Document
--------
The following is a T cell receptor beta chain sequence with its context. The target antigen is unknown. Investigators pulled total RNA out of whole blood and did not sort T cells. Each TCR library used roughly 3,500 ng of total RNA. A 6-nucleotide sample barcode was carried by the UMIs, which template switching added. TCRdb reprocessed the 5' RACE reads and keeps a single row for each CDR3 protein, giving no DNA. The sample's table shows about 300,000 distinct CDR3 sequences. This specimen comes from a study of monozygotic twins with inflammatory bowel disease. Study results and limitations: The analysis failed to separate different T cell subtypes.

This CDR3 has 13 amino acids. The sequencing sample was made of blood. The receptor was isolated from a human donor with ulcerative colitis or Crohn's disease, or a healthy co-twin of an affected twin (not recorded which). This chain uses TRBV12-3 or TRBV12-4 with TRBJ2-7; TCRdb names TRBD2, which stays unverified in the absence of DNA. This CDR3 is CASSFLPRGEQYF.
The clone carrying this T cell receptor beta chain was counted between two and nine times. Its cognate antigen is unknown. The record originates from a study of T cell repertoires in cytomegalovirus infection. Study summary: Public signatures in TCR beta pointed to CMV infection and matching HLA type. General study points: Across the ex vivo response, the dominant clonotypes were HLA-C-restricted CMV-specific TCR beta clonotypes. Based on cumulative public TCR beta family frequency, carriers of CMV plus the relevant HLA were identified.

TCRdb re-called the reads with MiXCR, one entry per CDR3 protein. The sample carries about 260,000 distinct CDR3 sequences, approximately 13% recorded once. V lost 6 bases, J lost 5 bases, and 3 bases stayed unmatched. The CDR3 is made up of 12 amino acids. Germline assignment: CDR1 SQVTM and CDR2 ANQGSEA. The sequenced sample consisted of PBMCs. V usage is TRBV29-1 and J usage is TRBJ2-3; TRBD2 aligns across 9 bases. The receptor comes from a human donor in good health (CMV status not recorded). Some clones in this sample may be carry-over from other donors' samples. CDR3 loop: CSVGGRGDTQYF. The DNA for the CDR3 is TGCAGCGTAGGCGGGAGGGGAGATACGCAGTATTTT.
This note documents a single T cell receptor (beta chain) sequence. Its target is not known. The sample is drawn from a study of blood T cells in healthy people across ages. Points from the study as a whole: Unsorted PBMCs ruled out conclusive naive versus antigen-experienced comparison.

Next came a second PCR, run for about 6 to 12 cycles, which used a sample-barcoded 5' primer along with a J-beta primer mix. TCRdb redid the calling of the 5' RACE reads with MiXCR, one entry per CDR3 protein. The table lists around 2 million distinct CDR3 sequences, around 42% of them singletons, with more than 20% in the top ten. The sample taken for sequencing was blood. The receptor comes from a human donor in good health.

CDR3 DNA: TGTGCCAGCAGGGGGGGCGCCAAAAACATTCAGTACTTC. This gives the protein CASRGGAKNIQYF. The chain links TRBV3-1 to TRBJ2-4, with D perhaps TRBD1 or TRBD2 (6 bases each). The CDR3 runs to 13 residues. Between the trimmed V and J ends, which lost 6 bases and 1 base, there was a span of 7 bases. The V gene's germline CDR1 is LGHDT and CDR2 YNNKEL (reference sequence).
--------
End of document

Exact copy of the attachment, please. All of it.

The following is a T cell receptor beta chain sequence with its context. The target antigen is unknown. Investigators pulled total RNA out of whole blood and did not sort T cells. Each TCR library used roughly 3,500 ng of total RNA. A 6-nucleotide sample barcode was carried by the UMIs, which template switching added. TCRdb reprocessed the 5' RACE reads and keeps a single row for each CDR3 protein, giving no DNA. The sample's table shows about 300,000 distinct CDR3 sequences. This specimen comes from a study of monozygotic twins with inflammatory bowel disease. Study results and limitations: The analysis failed to separate different T cell subtypes.

This CDR3 has 13 amino acids. The sequencing sample was made of blood. The receptor was isolated from a human donor with ulcerative colitis or Crohn's disease, or a healthy co-twin of an affected twin (not recorded which). This chain uses TRBV12-3 or TRBV12-4 with TRBJ2-7; TCRdb names TRBD2, which stays unverified in the absence of DNA. This CDR3 is CASSFLPRGEQYF.
The clone carrying this T cell receptor beta chain was counted between two and nine times. Its cognate antigen is unknown. The record originates from a study of T cell repertoires in cytomegalovirus infection. Study summary: Public signatures in TCR beta pointed to CMV infection and matching HLA type. General study points: Across the ex vivo response, the dominant clonotypes were HLA-C-restricted CMV-specific TCR beta clonotypes. Based on cumulative public TCR beta family frequency, carriers of CMV plus the relevant HLA were identified.

TCRdb re-called the reads with MiXCR, one entry per CDR3 protein. The sample carries about 260,000 distinct CDR3 sequences, approximately 13% recorded once. V lost 6 bases, J lost 5 bases, and 3 bases stayed unmatched. The CDR3 is made up of 12 amino acids. Germline assignment: CDR1 SQVTM and CDR2 ANQGSEA. The sequenced sample consisted of PBMCs. V usage is TRBV29-1 and J usage is TRBJ2-3; TRBD2 aligns across 9 bases. The receptor comes from a human donor in good health (CMV status not recorded). Some clones in this sample may be carry-over from other donors' samples. CDR3 loop: CSVGGRGDTQYF. The DNA for the CDR3 is TGCAGCGTAGGCGGGAGGGGAGATACGCAGTATTTT.
This note documents a single T cell receptor (beta chain) sequence. Its target is not known. The sample is drawn from a study of blood T cells in healthy people across ages. Points from the study as a whole: Unsorted PBMCs ruled out conclusive naive versus antigen-experienced comparison.

Next came a second PCR, run for about 6 to 12 cycles, which used a sample-barcoded 5' primer along with a J-beta primer mix. TCRdb redid the calling of the 5' RACE reads with MiXCR, one entry per CDR3 protein. The table lists around 2 million distinct CDR3 sequences, around 42% of them singletons, with more than 20% in the top ten. The sample taken for sequencing was blood. The receptor comes from a human donor in good health.

CDR3 DNA: TGTGCCAGCAGGGGGGGCGCCAAAAACATTCAGTACTTC. This gives the protein CASRGGAKNIQYF. The chain links TRBV3-1 to TRBJ2-4, with D perhaps TRBD1 or TRBD2 (6 bases each). The CDR3 runs to 13 residues. Between the trimmed V and J ends, which lost 6 bases and 1 base, there was a span of 7 bases. The V gene's germline CDR1 is LGHDT and CDR2 YNNKEL (reference sequence).